Area-based measures were derived from the 1990 U.S. Census data (U.S. Bureau of the Census Summary Tape File 3A). These measures were used so that presumed exposures occurred before disease incidence. The poverty variable was a measure of the percentage of persons in a census tract below the poverty level, categorized as <10%, 10 – 19%, and ≥20%. A near-poor variable measured the percent of the tract's population between 100 and 200% of the federal poverty level. The tract's median household income was also used as a variable. A low-education variable measured the percentage of persons in a census tract 25 years or older who had less than a high-school education. A high-education variable did likewise for that percentage with at least 4 years of college. The percent of a tract's population that was rural (≤50%, 51 to <100%, and 100%) was another variable. These cutpoints were chosen based on frequencies for this measure in our data. The percent of female heads of household was another predictor variable.
For both the African-American and white populations during the study period, we used an area allocation method [19, 30] to produce population averages over the study period at the tract level. (The 1990 and 2000 census tracts do not match exactly, and this method was utilized to adjust for this fact.) The 1990 and 2000 county boundaries were directly comparable. As a result, we created a direct average of populations without any manipulation. The resulting averages were annualized over the 10-year study period, and these figures were used to calculate age-adjusted incidence rates of prostate cancer by the direct method utilizing the 2000 U.S. standard million .
Exploratory spatial data analysis
Annualized, age-adjusted prostate cancer incidence rates for African Americans and whites were calculated at the census tract and county levels. Owing to the low case counts at younger ages, we used three age categories (<50, 50–74, and ≥75). These incidence rates were mapped at the tract and county levels.
Low case counts, sparse populations, or both result in unstable incidence rates. We used a weighted, two-dimensional, median-based smoothing algorithm called "headbanging" to reduce this noise , allowing patterns to emerge from the data.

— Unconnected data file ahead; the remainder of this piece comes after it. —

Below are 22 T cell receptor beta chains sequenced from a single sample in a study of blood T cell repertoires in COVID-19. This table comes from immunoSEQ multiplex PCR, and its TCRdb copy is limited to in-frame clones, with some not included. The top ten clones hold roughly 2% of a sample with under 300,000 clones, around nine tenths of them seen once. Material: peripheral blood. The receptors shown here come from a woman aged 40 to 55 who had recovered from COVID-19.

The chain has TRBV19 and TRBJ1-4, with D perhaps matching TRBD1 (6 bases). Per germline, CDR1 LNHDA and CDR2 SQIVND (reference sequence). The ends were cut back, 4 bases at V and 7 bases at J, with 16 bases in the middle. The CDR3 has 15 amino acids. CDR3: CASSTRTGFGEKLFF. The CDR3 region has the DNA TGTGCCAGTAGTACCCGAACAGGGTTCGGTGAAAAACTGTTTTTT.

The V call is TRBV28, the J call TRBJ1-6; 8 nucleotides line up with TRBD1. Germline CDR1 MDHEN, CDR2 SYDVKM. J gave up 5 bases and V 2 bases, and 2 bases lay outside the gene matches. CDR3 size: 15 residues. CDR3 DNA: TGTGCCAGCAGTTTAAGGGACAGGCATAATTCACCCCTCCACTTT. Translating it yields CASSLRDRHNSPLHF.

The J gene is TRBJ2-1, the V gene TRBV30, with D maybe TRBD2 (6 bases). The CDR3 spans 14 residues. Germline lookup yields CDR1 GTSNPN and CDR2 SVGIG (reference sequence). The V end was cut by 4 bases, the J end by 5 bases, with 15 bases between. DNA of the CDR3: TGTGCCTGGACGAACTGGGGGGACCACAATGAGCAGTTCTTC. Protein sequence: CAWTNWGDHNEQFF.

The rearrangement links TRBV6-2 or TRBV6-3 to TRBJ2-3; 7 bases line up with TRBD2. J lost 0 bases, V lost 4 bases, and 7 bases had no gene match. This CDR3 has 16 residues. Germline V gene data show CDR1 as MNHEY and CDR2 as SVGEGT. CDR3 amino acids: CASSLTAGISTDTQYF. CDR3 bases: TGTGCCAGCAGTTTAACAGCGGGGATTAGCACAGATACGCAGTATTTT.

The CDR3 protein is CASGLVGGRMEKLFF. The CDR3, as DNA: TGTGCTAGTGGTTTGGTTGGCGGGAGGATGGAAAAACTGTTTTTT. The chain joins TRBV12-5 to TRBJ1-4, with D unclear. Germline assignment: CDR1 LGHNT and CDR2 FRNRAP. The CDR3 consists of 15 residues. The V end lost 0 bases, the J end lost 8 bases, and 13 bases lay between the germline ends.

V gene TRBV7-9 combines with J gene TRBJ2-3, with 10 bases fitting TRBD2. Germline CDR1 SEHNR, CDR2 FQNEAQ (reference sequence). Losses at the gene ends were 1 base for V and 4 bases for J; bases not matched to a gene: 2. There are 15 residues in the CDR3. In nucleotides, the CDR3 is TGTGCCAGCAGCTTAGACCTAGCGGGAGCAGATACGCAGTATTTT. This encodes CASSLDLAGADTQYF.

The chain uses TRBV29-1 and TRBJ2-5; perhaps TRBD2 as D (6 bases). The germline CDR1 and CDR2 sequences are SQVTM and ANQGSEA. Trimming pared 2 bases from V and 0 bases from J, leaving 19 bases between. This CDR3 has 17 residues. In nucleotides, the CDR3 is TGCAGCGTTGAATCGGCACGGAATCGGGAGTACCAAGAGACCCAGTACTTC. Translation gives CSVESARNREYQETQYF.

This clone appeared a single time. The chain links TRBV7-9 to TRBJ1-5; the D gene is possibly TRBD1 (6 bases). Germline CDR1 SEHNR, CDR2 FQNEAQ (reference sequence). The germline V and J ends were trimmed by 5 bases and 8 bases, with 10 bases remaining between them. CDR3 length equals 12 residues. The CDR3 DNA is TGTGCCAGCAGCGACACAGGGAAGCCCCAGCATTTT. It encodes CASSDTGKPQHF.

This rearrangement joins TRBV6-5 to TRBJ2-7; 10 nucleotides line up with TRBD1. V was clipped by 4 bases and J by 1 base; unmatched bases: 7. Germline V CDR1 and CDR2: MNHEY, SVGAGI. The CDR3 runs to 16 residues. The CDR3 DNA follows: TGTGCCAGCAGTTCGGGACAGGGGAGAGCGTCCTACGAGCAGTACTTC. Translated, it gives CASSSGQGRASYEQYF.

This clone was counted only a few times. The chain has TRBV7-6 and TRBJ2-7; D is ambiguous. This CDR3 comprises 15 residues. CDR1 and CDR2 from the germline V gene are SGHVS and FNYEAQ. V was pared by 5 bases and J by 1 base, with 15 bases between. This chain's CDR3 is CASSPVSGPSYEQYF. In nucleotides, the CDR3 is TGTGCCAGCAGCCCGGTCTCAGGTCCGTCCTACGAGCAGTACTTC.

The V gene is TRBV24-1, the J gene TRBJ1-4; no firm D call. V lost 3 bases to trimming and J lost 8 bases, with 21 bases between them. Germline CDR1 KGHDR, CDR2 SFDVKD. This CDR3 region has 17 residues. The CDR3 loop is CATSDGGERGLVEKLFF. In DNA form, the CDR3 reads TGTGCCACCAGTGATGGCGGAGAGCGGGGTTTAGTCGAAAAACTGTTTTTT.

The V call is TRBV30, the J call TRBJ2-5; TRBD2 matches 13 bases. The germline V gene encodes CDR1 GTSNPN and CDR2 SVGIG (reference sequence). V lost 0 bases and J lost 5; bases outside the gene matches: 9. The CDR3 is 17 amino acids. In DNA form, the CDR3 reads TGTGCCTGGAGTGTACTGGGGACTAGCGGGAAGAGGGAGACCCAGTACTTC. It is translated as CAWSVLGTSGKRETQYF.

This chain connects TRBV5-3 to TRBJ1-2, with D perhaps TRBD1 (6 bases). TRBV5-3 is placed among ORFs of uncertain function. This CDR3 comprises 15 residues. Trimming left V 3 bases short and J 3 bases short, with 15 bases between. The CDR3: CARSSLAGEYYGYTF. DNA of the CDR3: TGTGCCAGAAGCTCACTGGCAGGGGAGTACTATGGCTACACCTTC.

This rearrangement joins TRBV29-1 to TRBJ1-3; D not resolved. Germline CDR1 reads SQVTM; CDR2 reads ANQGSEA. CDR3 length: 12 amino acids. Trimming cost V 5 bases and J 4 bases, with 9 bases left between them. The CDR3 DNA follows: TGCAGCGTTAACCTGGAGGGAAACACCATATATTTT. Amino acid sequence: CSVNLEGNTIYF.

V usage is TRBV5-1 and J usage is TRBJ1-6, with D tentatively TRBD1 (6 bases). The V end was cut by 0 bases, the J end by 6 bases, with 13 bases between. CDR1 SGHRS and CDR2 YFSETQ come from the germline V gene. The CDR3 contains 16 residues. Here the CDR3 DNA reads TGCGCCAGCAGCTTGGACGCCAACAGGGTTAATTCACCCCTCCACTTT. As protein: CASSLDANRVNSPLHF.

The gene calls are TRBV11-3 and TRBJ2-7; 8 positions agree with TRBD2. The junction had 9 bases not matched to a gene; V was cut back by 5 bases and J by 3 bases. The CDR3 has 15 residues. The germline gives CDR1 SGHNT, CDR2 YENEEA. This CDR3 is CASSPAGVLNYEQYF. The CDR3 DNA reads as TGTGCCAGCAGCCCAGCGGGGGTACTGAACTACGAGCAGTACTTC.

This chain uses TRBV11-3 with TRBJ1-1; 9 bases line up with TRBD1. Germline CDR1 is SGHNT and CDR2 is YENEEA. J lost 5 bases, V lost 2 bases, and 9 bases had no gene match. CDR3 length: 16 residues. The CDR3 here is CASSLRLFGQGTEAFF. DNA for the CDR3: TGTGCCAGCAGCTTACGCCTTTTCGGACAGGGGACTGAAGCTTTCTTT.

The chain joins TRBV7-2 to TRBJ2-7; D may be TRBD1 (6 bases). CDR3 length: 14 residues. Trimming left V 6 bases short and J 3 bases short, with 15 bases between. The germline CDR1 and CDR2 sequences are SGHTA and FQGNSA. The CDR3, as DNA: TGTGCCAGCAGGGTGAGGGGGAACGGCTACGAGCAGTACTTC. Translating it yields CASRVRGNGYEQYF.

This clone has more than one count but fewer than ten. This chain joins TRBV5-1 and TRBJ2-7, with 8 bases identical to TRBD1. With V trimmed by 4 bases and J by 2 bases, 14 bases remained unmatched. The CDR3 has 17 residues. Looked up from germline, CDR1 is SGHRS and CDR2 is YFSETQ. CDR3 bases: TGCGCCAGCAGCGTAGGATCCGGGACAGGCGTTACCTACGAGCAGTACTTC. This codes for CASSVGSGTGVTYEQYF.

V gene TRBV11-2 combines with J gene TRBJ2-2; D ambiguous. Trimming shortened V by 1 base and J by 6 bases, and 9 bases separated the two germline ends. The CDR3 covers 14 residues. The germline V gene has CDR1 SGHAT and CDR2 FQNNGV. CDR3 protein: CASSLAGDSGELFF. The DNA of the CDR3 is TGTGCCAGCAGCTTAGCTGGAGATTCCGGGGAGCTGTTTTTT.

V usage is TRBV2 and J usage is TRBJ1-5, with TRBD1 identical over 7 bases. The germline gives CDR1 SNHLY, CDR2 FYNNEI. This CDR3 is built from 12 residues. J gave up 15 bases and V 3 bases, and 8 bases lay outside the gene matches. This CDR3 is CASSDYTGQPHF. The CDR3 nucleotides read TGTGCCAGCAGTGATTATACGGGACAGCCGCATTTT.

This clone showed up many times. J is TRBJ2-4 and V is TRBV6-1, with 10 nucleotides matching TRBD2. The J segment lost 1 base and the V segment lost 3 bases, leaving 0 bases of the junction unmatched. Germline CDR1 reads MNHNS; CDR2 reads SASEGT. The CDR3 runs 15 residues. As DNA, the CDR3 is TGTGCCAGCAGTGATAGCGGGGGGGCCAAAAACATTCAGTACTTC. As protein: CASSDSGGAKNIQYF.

Hierarchical Poisson regression modeling, using the SAS GLIMMIX macro (SAS 2001), was performed to assess prostate cancer incidence for all census tracts and counties in Virginia by the patient's age at diagnosis and sociodemographic characteristics of the census tracts. Specifically, the number of prostate cancer cases in census tract i (i = 1, ..., 1673), age group j (j = 1, 2, 3), denoted d ij , was assumed to be distributed as a Poisson random variable, with a mean n ij λ ij where n ij is the corresponding population at risk and λ ij is the incidence rate in census tract i and age group j. We assumed a log-linear rate structure, with the county or tract intercept of the regression model conceptualized as a random effect with a spatial correlation structure to account for spatial autocorrelation in the data.
The statistical analyses were stratified by racial category. Owing to the sparseness of the VCR data in other racial categories, we only analyzed data for African Americans and whites. All main effects and two-way interactions were initially screened for significance in a logistic regression model, and a final model for the hierarchical Poisson regression was constructed using stepwise, backward variable selection. Only highly significant interaction terms (p < 0.005) were retained in the logistic model to account for the multiple comparisons inherent in the selection process . The full results of this study of prostate cancer incidence in Virginia, 1990–99, is available elsewhere .
In the current study, we conducted analyses to assess whether prostate cancer cases clustered within the study area. As noted by Waller and Gotway , global clustering indicates clustering exists at some point in one's study area, whereas local clustering refers to the presence of a cluster at a specific site. We evaluated the raw count data for global clustering, using Tango's Maximum Excess Events Test (MEET) . The statistical code to execute the MEET was provided to the authors in R (an open-source statistical package similar to S-Plus [Insightful Corporation]) by Prof. Toshiro Tango. We also assessed the count data with a spatial scan statistic (SaTScan) [37, 38] to identify statistically significant local clusters.
The patterns of missing tract identifiers were examined by generalized linear regression models in SAS 9.1 (SAS Institute, Inc. Cary, NC) that included percent of tract population over age 64, percent of tract population aged 25 or older with less than a high school education, percent of tract population aged 25 or older with at least a college education, and the median household income in the area. These factors have been found to be associated with prostate cancer incidence [4–6, 22]. Moreover, in our prior Virginia study , the geographic distribution of missing data and that of several of these covariates was similar, which, we hypothesized, might be the result of confounding between the two.
This project was supported by grant K07 CA099983 from the National Cancer Institute, HRSA CFDA No. 93.984, Academic Units in Primary Care-Family Medicine, and a grant from the Paul Mellon Prostate Cancer Research Institute. The authors would like to thank David Stinchcomb, Denise Lewis, and Barry Miller for informative discussions on this topic. We would like to especially thank the reviewers of our original manuscript. Their thoughtful comments helped immensely to improve the quality of this paper.